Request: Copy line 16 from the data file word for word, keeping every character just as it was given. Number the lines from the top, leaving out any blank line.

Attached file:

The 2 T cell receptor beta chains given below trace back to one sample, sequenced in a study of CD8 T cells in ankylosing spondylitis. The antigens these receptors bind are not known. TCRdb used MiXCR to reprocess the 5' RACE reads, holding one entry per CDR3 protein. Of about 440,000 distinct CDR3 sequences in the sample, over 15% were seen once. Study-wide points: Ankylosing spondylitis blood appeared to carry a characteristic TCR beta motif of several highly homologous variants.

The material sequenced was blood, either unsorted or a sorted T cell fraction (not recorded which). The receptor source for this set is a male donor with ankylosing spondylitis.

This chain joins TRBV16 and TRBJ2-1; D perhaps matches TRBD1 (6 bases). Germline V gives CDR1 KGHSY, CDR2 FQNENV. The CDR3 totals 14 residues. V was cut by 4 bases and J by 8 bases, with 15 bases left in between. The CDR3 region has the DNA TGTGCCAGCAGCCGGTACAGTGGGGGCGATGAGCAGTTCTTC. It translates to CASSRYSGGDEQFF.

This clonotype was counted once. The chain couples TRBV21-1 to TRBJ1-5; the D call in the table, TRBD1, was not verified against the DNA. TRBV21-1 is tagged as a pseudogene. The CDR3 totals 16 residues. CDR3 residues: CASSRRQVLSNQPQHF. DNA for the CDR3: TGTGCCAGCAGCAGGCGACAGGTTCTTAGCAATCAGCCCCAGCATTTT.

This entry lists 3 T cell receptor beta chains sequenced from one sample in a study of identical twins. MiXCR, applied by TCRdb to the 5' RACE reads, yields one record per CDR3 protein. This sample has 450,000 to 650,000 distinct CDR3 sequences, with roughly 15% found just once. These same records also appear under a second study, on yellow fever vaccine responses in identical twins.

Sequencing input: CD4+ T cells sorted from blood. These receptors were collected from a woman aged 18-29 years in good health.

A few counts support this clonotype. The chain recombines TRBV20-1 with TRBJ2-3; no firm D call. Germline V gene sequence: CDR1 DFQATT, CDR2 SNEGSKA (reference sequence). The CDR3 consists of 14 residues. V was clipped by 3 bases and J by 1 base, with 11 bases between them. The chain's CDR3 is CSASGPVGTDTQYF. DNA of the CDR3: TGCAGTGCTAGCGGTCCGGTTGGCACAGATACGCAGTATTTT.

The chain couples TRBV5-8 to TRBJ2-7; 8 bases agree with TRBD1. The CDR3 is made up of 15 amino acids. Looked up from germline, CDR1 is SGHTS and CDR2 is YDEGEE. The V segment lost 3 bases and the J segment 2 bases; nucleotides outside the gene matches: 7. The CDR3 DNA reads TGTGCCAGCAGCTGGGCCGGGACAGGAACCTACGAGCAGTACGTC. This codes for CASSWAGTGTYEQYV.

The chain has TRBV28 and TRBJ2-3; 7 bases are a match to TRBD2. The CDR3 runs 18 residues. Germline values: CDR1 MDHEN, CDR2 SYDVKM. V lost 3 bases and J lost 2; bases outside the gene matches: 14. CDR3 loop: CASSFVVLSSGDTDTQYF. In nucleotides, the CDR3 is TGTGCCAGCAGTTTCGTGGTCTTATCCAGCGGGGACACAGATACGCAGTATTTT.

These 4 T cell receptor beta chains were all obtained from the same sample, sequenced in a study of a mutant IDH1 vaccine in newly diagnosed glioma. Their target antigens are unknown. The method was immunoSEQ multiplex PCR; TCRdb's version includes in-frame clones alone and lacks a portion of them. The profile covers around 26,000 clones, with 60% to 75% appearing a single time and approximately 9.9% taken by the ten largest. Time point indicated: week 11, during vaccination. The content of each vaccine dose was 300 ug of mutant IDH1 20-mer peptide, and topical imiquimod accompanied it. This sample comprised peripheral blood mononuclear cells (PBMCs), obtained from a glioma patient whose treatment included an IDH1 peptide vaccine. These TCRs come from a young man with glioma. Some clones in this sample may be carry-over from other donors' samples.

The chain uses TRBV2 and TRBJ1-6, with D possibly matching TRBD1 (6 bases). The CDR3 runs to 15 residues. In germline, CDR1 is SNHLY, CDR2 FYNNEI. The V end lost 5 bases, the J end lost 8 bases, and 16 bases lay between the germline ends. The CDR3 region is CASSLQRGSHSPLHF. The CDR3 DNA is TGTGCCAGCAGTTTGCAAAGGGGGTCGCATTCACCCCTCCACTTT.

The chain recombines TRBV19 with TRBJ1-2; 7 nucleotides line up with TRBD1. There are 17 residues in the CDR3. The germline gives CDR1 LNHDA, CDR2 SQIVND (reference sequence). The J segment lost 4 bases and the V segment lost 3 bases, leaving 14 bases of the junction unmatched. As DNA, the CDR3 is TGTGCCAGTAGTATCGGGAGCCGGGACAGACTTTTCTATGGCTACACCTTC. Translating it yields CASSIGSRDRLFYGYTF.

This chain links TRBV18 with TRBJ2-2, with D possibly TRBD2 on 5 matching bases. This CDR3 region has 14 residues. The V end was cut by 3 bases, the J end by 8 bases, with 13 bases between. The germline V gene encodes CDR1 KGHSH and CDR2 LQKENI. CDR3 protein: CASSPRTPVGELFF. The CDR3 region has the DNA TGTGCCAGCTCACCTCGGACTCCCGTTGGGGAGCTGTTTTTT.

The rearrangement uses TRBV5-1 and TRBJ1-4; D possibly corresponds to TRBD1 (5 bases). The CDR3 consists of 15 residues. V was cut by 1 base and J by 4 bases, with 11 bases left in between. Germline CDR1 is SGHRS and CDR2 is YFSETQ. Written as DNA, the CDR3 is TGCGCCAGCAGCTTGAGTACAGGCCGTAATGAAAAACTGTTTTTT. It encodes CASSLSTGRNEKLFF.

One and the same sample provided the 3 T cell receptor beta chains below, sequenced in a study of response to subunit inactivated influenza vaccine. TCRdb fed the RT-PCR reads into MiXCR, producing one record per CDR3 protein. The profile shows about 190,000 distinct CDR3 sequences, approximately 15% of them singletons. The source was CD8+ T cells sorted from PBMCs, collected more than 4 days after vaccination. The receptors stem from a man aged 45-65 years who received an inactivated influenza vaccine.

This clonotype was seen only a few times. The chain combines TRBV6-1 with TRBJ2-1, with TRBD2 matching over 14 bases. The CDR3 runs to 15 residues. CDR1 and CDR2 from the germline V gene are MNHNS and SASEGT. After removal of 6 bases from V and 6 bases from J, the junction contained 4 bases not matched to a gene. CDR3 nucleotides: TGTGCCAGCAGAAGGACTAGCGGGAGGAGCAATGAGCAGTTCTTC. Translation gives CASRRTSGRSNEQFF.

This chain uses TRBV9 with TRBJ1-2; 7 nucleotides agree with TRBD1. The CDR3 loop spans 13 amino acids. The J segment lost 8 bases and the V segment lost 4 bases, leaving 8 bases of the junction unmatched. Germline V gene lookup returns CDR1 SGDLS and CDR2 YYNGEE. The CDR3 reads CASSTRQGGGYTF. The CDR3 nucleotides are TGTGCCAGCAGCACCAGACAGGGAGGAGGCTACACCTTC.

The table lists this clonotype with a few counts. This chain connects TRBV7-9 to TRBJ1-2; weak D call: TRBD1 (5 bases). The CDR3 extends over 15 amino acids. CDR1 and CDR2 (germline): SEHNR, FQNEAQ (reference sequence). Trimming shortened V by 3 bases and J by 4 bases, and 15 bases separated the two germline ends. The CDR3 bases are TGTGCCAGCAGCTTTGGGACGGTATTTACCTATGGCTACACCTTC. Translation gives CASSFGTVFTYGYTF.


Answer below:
This clonotype was seen only a few times. The chain combines TRBV6-1 with TRBJ2-1, with TRBD2 matching over 14 bases. The CDR3 runs to 15 residues. CDR1 and CDR2 from the germline V gene are MNHNS and SASEGT. After removal of 6 bases from V and 6 bases from J, the junction contained 4 bases not matched to a gene. CDR3 nucleotides: TGTGCCAGCAGAAGGACTAGCGGGAGGAGCAATGAGCAGTTCTTC. Translation gives CASRRTSGRSNEQFF.